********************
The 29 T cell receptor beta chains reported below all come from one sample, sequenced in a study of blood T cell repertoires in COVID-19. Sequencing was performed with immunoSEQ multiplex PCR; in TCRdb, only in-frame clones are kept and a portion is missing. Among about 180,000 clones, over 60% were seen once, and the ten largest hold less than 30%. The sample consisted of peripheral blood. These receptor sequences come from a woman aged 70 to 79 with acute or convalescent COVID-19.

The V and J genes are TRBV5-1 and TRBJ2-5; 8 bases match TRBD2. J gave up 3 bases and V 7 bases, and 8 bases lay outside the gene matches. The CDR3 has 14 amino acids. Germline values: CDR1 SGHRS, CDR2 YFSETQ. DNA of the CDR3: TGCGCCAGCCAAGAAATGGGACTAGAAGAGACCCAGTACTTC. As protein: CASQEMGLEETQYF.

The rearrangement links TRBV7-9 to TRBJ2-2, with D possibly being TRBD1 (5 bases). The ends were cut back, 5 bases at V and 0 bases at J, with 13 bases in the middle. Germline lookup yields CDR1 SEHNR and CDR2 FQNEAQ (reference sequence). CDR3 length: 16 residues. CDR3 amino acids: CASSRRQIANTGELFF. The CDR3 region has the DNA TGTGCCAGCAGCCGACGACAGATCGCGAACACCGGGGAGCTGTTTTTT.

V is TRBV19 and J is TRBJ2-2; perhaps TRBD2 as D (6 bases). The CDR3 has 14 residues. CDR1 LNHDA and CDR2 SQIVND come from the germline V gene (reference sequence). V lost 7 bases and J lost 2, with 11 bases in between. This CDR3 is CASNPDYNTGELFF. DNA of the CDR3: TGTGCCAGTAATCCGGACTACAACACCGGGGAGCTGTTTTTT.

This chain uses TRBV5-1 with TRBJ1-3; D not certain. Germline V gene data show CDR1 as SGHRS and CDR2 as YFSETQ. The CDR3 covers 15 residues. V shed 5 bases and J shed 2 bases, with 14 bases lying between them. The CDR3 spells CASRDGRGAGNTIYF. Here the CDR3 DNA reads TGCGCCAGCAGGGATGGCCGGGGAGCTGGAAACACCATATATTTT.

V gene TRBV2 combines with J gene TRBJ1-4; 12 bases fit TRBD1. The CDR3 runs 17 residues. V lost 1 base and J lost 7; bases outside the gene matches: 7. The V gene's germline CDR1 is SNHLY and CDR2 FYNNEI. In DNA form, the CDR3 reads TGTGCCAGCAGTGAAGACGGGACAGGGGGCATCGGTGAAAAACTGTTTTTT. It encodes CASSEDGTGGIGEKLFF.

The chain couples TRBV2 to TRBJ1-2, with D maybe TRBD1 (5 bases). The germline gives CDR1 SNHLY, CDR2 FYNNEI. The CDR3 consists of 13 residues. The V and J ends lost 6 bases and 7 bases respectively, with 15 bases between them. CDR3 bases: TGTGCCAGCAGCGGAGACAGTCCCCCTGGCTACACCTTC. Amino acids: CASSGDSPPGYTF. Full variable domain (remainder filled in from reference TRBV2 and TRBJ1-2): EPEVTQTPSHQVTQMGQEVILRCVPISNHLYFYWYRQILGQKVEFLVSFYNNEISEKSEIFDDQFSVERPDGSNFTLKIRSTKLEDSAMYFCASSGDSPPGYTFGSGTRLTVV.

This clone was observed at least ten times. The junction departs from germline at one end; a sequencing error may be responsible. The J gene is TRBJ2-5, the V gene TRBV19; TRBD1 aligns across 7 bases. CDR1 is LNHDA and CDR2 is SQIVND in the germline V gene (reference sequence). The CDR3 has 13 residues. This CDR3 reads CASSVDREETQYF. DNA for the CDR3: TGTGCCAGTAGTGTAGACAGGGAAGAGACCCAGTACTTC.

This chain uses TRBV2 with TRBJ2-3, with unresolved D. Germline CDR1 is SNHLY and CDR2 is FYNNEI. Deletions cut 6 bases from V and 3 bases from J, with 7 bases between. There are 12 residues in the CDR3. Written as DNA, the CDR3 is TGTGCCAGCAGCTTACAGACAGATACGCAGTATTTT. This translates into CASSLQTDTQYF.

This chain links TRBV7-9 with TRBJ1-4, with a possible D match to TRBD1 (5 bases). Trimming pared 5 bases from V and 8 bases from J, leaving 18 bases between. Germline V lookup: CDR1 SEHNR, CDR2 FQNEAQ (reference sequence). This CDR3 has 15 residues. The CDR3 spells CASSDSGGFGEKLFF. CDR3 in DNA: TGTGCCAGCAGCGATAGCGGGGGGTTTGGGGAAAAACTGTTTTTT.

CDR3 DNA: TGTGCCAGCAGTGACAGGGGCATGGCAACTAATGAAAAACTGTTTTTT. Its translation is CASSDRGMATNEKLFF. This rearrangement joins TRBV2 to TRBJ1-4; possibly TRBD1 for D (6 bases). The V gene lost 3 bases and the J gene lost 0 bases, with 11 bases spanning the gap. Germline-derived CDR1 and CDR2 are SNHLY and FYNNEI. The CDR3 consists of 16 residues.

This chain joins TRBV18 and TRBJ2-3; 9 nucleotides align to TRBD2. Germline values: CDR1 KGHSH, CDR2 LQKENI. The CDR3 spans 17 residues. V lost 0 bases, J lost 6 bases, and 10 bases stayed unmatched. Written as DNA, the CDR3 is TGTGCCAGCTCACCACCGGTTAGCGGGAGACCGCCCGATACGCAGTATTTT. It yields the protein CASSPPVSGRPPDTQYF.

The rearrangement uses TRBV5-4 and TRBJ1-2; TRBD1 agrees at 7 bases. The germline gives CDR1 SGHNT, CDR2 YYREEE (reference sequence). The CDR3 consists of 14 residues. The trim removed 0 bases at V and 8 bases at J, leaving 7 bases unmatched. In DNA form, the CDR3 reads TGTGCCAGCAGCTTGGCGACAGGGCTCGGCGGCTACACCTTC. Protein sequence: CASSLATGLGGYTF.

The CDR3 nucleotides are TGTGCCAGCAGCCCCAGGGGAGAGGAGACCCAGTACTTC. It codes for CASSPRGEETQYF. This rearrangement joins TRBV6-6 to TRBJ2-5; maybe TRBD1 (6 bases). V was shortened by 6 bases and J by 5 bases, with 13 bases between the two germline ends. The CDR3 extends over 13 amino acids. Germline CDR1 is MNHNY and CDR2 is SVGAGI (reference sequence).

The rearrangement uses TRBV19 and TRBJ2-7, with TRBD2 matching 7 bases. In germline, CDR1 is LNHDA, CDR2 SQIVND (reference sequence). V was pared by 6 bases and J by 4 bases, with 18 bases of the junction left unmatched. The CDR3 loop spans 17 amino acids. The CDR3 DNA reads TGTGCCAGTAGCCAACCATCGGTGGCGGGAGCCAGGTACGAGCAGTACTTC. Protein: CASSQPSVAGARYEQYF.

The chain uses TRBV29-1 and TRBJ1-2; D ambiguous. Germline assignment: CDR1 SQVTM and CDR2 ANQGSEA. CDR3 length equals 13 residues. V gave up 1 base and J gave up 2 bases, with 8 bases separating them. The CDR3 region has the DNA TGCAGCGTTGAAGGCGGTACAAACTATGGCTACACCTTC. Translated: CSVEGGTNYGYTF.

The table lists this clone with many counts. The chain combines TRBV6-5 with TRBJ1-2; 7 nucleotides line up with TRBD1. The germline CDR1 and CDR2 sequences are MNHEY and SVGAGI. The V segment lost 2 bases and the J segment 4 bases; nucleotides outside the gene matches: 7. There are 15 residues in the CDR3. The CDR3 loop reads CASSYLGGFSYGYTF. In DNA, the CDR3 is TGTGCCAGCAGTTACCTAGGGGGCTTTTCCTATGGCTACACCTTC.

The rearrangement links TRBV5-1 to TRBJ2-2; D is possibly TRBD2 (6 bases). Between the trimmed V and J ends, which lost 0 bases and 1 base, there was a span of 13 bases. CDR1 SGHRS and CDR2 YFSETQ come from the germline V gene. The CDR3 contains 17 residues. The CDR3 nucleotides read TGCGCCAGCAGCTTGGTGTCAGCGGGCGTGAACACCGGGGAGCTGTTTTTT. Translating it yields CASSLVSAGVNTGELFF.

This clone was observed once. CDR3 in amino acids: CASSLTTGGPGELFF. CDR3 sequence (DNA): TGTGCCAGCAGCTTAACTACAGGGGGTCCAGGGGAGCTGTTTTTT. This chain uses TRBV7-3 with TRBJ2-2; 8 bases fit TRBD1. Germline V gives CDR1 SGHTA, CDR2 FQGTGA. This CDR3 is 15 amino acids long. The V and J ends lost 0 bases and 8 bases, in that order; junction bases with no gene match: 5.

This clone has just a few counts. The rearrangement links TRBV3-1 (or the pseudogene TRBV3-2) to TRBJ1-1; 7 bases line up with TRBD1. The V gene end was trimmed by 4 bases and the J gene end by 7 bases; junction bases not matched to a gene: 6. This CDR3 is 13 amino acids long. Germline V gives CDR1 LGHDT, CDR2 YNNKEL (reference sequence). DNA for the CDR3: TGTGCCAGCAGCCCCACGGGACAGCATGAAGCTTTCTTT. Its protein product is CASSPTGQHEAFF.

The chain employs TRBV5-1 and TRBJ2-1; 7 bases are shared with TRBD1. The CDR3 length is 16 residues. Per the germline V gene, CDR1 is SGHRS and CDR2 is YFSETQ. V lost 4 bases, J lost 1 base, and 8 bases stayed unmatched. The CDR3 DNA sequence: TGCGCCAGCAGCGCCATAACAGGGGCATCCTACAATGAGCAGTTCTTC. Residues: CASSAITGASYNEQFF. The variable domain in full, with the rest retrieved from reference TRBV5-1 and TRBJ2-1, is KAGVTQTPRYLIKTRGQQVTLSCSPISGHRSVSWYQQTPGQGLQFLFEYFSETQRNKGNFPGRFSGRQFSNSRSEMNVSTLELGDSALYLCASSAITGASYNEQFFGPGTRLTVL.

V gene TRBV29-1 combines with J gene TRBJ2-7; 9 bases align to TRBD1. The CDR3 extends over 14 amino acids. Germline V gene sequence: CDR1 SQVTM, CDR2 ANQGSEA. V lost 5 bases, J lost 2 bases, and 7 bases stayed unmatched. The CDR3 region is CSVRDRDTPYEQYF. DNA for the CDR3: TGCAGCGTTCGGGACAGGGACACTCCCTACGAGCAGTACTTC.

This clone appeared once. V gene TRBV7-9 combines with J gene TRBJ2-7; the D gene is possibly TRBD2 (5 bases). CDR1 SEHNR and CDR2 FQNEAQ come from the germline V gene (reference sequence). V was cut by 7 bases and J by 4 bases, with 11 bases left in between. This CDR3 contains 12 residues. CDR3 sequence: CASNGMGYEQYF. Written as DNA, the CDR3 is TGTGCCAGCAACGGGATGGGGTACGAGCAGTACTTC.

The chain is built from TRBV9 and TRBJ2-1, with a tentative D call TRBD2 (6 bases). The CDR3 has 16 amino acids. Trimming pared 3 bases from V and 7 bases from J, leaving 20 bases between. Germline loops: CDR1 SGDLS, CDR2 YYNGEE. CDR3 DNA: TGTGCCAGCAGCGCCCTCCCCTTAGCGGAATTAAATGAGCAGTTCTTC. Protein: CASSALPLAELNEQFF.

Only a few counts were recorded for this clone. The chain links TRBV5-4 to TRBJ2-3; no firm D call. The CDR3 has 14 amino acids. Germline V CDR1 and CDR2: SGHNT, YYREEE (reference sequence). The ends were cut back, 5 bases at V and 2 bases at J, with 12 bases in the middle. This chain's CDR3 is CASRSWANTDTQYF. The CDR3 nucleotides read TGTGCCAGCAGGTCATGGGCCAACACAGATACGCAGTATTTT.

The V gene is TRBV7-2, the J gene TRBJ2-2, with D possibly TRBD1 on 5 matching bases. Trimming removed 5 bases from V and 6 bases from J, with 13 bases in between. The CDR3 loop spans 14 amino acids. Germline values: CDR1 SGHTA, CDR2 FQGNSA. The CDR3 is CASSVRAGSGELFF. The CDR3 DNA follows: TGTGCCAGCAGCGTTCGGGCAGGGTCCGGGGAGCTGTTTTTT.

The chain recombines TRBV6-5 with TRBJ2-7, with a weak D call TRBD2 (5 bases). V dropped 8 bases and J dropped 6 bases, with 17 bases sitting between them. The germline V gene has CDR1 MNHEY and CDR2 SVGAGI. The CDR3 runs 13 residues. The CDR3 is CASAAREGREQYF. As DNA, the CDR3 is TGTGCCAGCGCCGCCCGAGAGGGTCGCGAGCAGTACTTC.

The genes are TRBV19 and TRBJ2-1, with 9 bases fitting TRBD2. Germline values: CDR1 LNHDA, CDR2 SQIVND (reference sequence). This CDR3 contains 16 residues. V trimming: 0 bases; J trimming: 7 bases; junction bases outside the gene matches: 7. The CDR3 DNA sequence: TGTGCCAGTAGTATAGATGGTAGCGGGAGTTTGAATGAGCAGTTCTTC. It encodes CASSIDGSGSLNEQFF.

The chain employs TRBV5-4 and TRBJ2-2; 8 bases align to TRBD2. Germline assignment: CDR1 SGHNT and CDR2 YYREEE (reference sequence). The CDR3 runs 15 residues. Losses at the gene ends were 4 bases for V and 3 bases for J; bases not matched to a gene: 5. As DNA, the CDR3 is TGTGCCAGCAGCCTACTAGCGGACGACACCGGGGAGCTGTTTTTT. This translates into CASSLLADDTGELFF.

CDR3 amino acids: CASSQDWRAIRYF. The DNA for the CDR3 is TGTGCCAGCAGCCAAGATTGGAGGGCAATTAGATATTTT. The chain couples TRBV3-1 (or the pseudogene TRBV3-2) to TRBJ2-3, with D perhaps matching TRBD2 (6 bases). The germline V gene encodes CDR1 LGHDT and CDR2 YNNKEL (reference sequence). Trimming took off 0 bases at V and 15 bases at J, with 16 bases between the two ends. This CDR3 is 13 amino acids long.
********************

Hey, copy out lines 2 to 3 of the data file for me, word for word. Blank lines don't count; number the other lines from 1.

The V and J genes are TRBV5-1 and TRBJ2-5; 8 bases match TRBD2. J gave up 3 bases and V 7 bases, and 8 bases lay outside the gene matches. The CDR3 has 14 amino acids. Germline values: CDR1 SGHRS, CDR2 YFSETQ. DNA of the CDR3: TGCGCCAGCCAAGAAATGGGACTAGAAGAGACCCAGTACTTC. As protein: CASQEMGLEETQYF.

The rearrangement links TRBV7-9 to TRBJ2-2, with D possibly being TRBD1 (5 bases). The ends were cut back, 5 bases at V and 0 bases at J, with 13 bases in the middle. Germline lookup yields CDR1 SEHNR and CDR2 FQNEAQ (reference sequence). CDR3 length: 16 residues. CDR3 amino acids: CASSRRQIANTGELFF. The CDR3 region has the DNA TGTGCCAGCAGCCGACGACAGATCGCGAACACCGGGGAGCTGTTTTTT.